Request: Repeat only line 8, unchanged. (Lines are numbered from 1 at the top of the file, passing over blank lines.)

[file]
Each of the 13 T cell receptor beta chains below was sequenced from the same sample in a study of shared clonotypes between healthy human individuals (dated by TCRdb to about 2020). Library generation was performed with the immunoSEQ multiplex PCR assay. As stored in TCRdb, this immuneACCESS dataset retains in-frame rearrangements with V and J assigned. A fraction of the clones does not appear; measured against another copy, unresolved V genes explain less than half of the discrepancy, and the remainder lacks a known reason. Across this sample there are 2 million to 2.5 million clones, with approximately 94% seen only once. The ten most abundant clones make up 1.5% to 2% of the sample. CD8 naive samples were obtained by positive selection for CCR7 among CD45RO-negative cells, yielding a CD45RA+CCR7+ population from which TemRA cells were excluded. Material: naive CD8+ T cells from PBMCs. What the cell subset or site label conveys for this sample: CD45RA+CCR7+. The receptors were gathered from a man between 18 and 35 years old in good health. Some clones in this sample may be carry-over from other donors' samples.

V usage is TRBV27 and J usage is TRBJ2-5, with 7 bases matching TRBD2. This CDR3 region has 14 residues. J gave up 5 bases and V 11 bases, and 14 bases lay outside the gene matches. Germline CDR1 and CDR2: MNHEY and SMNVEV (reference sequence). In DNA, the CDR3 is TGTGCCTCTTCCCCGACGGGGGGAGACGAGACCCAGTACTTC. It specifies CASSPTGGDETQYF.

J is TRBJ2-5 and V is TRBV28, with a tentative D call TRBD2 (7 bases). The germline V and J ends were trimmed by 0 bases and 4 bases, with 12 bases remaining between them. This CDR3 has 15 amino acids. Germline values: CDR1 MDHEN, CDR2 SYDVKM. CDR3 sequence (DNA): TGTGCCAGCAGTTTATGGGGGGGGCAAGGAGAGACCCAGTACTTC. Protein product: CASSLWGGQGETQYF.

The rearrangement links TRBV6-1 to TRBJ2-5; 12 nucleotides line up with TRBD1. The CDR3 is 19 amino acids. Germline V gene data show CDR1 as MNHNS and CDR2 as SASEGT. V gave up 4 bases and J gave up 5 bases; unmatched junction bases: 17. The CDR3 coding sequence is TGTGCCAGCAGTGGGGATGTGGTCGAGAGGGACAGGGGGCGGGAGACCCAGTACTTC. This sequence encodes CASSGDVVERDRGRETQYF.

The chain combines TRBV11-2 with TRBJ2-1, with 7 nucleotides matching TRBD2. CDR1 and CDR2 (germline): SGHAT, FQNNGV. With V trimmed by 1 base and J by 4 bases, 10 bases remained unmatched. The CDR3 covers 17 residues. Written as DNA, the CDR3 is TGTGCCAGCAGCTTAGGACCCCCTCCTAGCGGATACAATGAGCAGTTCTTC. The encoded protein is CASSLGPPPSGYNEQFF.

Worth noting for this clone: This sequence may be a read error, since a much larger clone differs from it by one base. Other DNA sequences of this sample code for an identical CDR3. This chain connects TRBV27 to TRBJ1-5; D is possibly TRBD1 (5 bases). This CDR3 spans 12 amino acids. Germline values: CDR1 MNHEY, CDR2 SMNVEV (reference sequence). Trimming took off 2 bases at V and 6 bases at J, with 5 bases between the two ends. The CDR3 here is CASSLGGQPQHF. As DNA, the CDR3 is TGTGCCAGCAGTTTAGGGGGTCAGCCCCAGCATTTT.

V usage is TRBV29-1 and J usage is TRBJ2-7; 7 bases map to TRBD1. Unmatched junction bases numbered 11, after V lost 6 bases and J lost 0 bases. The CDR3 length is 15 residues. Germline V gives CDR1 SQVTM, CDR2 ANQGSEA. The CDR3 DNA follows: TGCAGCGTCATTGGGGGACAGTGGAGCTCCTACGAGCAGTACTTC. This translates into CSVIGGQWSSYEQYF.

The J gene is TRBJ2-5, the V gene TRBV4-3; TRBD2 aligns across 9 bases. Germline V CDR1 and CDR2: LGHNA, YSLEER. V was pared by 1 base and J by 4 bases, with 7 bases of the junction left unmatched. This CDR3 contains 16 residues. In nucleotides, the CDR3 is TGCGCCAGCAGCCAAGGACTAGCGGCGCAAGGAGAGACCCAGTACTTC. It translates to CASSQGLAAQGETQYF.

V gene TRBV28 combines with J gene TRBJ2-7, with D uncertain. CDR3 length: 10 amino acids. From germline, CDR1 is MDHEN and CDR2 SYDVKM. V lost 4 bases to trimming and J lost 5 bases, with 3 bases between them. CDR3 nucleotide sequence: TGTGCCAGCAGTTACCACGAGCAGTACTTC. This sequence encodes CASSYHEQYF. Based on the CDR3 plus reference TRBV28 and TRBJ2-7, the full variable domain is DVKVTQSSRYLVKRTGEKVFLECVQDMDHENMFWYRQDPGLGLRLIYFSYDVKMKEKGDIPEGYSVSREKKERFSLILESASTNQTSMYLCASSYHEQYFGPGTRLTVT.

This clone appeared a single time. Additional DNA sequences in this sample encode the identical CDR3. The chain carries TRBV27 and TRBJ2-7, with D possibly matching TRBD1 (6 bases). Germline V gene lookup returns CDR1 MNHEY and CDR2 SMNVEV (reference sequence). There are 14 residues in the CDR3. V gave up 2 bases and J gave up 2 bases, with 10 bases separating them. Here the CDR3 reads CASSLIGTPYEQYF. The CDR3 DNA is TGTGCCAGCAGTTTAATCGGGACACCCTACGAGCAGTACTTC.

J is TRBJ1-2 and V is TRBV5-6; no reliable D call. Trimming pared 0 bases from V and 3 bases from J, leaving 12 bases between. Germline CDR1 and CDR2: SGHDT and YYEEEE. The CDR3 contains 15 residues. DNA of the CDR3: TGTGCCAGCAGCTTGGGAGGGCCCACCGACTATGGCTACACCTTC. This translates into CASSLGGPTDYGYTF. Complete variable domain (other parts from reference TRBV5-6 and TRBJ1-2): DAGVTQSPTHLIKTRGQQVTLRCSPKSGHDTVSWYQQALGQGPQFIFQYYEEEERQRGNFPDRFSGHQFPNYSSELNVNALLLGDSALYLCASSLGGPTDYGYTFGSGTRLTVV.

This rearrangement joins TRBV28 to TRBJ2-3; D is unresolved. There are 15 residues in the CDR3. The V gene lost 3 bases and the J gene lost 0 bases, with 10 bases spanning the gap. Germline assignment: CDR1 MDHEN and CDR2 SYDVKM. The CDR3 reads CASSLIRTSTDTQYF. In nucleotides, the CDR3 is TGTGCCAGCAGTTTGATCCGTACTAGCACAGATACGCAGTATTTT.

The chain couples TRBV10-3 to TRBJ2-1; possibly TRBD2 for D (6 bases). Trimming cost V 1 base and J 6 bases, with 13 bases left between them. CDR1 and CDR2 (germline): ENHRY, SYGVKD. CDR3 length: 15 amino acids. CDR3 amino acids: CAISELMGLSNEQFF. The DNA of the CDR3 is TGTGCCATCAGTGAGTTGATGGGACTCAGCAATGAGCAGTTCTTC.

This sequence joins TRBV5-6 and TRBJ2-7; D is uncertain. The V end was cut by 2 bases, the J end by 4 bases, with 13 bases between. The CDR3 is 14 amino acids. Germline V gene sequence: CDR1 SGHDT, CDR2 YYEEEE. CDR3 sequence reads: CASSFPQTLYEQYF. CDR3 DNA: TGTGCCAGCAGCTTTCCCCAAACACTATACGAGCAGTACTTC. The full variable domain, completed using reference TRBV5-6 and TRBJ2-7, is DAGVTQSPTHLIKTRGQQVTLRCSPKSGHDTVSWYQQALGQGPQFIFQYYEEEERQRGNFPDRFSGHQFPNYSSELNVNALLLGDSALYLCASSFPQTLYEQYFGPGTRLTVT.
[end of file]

The J gene is TRBJ2-5, the V gene TRBV4-3; TRBD2 aligns across 9 bases. Germline V CDR1 and CDR2: LGHNA, YSLEER. V was pared by 1 base and J by 4 bases, with 7 bases of the junction left unmatched. This CDR3 contains 16 residues. In nucleotides, the CDR3 is TGCGCCAGCAGCCAAGGACTAGCGGCGCAAGGAGAGACCCAGTACTTC. It translates to CASSQGLAAQGETQYF.